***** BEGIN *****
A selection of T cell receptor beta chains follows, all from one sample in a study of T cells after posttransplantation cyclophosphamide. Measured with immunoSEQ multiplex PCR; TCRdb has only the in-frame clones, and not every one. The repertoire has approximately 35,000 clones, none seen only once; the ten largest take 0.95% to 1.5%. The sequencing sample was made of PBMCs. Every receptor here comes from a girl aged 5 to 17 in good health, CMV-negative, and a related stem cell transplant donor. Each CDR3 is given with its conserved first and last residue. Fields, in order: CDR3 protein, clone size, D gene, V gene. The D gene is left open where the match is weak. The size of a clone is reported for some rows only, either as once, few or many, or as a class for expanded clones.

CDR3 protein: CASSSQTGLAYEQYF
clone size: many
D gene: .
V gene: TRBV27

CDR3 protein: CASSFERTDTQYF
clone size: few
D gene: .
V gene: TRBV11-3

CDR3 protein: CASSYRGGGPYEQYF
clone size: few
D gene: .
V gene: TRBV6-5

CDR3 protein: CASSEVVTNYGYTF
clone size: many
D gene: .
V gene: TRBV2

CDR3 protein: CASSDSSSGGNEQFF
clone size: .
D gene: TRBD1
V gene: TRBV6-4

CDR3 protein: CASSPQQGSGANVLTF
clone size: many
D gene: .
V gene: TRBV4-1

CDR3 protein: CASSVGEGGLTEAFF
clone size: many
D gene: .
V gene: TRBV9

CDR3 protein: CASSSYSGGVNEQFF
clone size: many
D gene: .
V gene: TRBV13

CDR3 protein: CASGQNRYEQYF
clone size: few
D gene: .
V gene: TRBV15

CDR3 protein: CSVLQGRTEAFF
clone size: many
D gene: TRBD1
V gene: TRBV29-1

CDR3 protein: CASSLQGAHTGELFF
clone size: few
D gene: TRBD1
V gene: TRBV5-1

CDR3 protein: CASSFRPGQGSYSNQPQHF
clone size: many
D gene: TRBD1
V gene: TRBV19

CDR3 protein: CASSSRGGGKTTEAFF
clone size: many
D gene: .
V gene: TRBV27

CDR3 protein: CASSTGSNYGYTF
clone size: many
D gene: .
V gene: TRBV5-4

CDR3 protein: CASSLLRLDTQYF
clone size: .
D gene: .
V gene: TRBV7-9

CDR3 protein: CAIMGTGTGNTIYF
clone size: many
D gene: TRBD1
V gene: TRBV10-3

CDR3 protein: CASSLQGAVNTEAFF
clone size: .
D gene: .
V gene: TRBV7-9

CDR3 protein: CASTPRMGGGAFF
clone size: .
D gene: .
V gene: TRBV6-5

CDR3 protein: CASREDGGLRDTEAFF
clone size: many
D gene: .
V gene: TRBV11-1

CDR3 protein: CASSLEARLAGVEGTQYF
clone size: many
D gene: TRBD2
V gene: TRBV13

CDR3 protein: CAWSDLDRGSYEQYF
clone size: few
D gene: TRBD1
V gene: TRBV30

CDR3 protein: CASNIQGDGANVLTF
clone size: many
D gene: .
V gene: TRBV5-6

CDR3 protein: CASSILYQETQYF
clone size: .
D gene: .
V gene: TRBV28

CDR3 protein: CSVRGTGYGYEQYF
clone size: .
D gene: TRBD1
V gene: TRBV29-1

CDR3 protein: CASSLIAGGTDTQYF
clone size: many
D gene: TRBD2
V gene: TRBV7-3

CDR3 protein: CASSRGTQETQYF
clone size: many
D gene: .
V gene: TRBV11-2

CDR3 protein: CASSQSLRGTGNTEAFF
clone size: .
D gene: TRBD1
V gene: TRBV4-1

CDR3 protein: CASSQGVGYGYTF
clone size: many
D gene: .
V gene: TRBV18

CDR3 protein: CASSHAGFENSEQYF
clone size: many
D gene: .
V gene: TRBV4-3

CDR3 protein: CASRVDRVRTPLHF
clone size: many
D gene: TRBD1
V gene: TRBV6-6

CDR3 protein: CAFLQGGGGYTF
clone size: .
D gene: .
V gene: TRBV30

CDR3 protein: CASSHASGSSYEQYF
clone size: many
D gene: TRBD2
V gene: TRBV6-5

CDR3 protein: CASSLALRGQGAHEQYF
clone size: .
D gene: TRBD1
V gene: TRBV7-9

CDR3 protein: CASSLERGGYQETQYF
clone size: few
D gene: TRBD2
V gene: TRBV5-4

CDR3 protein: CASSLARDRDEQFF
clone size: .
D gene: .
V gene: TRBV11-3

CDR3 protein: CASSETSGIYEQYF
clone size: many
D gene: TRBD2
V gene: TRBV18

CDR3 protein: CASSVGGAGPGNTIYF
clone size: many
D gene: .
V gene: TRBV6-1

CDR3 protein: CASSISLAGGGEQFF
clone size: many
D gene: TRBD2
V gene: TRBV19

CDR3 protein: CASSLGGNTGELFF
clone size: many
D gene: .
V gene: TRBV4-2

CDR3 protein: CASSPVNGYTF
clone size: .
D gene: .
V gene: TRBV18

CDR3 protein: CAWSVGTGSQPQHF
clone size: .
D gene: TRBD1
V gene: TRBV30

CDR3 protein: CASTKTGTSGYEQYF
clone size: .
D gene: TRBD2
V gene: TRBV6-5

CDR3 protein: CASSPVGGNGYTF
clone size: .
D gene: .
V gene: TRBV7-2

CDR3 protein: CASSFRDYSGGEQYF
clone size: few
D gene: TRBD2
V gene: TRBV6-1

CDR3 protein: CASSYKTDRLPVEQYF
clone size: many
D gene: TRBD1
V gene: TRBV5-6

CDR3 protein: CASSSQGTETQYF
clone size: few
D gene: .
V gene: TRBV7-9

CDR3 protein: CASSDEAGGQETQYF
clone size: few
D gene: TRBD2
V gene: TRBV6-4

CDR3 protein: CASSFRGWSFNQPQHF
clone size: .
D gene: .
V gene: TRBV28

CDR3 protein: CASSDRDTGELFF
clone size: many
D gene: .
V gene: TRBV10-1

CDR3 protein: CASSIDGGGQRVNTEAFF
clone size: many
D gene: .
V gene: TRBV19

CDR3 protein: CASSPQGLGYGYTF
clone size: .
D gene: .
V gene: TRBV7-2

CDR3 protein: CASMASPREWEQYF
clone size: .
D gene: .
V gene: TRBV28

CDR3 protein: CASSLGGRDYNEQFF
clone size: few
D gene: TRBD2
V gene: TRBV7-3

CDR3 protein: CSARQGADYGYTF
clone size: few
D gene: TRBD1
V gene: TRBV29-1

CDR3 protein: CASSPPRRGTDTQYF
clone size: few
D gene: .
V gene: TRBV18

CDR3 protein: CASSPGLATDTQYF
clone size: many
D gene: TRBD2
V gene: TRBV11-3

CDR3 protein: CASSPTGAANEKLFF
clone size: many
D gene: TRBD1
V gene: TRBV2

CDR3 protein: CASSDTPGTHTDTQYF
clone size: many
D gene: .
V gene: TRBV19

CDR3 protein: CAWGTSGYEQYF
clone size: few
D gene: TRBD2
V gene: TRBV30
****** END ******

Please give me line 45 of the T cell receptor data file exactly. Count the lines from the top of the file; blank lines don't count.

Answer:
V gene: TRBV5-1